Cerebrum, which opened at 429 Broome Street in November 1968, showed the work of his Ivy League design idols, mixed with experimental theater: “At Princeton from 1964 to 1968, if you weren’t in love with Bauhaus and Le Corbusier, they threw you out.” Club-goers knocked and gave their names to a disembodied voice behind a sliding door. Once admitted to a black vestibule, they were asked to change into white gowns “over as much or as little of your regular clothing as you wish,” as the New York Times put it. Once identically arrayed, they entered the main chamber, also all white, with an elevated, carpet-covered platform divided into sixteen floating “pods” for groups of four. Projectors and audio equipment were embedded in the walls at either end, while additional atmospheric effects might rise from the floor or drop from the ceiling. No food, drink or drugs were sold: You called to reserve a three-hour slot in advance, and admission was on a sliding scale, $1 on Sunday nights, $7 on Saturdays.

Hosts and hostesses, also arrayed in white drapes, guided guests through a series of scripts. Storyk’s then-wife was one of them, as was Franne Lee, early costume designer for Saturday Night Live. “There was a New England 15 minutes,” says Storyk, with snowy winter scenes projected on the walls, fake snow falling from the ceiling, and hot cider on trays. “The Beatles moan, ‘Strawberry Fields Forever,’ the walls blossom with pastoral projects and the scent of strawberries drips into the air,” wrote the Times. There was an “Africa” interlude, with landscapes and instruments. There were balloons, bubbles, glass building blocks. Things to taste, touch, scent, see.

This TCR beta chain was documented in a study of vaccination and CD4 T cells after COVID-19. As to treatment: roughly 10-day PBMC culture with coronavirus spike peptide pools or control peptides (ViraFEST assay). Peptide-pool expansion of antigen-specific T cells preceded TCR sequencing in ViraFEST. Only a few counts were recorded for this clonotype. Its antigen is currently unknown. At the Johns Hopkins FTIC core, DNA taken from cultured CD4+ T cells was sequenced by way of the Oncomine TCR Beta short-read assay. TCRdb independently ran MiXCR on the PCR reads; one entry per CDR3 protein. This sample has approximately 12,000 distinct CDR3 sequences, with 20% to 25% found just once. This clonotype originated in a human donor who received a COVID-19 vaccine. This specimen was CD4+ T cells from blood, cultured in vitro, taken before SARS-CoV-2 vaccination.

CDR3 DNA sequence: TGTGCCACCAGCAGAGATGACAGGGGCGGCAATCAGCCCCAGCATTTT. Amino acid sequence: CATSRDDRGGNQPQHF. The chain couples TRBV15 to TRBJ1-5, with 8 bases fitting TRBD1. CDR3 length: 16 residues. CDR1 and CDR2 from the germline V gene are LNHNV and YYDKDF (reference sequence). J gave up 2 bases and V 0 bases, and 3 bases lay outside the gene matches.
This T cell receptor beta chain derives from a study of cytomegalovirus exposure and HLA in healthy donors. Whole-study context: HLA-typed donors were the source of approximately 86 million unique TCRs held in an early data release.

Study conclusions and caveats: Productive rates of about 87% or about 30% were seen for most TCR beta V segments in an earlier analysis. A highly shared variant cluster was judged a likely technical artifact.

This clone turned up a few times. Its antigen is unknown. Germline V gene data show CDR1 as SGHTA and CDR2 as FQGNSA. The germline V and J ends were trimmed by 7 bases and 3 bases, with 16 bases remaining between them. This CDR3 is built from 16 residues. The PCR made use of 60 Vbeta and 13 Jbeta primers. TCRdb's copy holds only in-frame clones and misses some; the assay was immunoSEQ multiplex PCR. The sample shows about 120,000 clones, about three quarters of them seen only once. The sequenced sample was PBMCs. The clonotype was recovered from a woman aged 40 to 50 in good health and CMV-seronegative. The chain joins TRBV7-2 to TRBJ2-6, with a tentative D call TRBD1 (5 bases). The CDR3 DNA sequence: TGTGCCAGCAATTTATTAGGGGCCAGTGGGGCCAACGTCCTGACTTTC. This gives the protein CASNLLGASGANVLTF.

“Most of the [other] entertainment was, You buy a ticket and you sit in a chair, or you go someplace and dance,” says Storyk. “How many other places would you go and participate in the action? You were the show.”

You were the show, yes, but without the performativity required of interactive theater or even dance clubs. You didn’t have to spend hours getting ready. You didn’t have to know how to move. You didn’t have to hold the spotlight. The guides were just that, guides, leading you as a group through a series of trancelike states. Even if Cerebrum didn’t sell substances, there was no rule against arriving in an altered state. It was like being inside a brain, rather than having to use all your faculties.

The rare note of disapproval was sounded by New York Magazine, usually the first to declare something the next big thing. In a review which praises the dancefloor exhibitionism of Paraphernalia – “Why dance for one partner when everyone in the room is looking at me and I can move for all of them? – Dorothy Kalins is dismissive of Cerebrum as a “kinesthetic kindergarten” with “rest periods,” too programmed, too arty, to be truly sexy, or transgressive, or thrilling.